In the Beginning

The decision to participate in the Host with the Most Competition at Side Splitters on October 21 meant that I would have to learn how to do stand-up comedy. In many ways, stand-up is the opposite of improv.

There are twelve personalities from local media competing to win 90% of the door for the charity of their choice. In addition to vying for votes that night, we competed to sell the most tickets to the show. Tickets went on sale September 3 and were sold out on September 19. I won a $100 bonus for the Columbus Home Children’s Emergency Shelter by selling the most tickets.

Experienced stand-ups hone and refine their routine through repetition. I signed up for three open-mic night appearances so I could try out the material I had written. After my first appearance at open-mic night, I asked some of the other comedians for advice. Dean Jennings and Oz Kirk both suggested I read Judy Carter’s book.

Carter’s “The Comedy Bible” contains helpful advice on transforming my anecdotes into actual jokes. Before traveling to Denver, I purchased the book to read on my Kindle during the flight. “The Comedy Bible” is a hands-on workbook. There are writing exercises and blank lines to put your answers. I wondered if I should have bought the paperback edition instead of the e-book.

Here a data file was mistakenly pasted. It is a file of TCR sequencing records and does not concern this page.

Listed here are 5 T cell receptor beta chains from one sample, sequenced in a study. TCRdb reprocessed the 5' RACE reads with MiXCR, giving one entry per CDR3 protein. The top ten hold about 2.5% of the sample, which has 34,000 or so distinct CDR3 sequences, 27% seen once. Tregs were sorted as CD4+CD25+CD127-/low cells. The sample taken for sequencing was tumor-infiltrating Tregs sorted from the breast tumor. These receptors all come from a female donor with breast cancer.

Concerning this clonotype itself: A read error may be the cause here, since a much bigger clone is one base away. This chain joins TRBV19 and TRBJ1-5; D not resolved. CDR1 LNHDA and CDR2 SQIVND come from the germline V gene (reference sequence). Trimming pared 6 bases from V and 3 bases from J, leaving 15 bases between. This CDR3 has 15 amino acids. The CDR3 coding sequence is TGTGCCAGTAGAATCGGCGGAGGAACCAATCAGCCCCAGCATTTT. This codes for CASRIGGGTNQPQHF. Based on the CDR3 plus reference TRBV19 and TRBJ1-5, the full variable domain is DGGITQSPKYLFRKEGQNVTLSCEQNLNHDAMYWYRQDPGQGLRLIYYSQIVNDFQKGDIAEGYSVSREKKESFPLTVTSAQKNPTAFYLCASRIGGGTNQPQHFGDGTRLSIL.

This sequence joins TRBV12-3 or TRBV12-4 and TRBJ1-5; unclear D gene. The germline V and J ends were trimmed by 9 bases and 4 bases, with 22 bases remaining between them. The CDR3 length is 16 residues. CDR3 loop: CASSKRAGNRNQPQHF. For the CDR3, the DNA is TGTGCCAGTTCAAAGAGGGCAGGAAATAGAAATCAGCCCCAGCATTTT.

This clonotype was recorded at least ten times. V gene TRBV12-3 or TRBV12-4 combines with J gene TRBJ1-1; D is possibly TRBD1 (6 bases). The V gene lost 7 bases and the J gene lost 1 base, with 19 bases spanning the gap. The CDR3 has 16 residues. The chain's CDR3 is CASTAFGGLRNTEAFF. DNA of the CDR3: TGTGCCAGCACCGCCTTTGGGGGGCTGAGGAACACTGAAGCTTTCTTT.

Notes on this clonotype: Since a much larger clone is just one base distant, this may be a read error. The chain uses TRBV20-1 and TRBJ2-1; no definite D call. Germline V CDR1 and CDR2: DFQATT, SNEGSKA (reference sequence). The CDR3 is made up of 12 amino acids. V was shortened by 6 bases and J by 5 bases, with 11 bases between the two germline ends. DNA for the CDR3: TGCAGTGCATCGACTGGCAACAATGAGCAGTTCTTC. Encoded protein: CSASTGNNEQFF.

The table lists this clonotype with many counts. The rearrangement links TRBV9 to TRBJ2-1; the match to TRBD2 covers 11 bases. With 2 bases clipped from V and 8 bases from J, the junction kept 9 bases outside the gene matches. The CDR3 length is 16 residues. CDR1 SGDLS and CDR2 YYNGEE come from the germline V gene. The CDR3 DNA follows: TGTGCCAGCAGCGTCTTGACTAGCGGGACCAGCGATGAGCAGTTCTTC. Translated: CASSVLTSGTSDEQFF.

Frank Murphy performs at "Comic's Night Out" at Side Splitters Comedy Club - photo by Cinnamon Studios Tonya Cinnamon of Cinnamon Studios photographs most of the shows at Side Splitters. When I saw Tonya’s pictures from my first open-mic set, I told her that I could see the fear in my eyes. In the weeks between my first and second open-mic appearances, I trimmed a lot of excess words from my set and used the methods in Carter’s book. The second time around I was more comfortable.

In the two weeks that remain before the contest, I still have work to do. Based on the audience response, I have to cut some jokes that I really liked. As a result, I have to write some new jokes to take their place. I had tossed in a few topical jokes at open-mic that I didn’t plan on doing in the Host with the Most Competition but they got big laughs, so I might keep them. Most gratifying was a joke I made up on the spot during my set. It worked and is now written into the act.

This entry was posted in Uncategorized. Bookmark the permalink.

2 Responses to In the Beginning

  1. Pingback: The Breast and Brightest : Frank Murphy Dot Com

Comments are closed.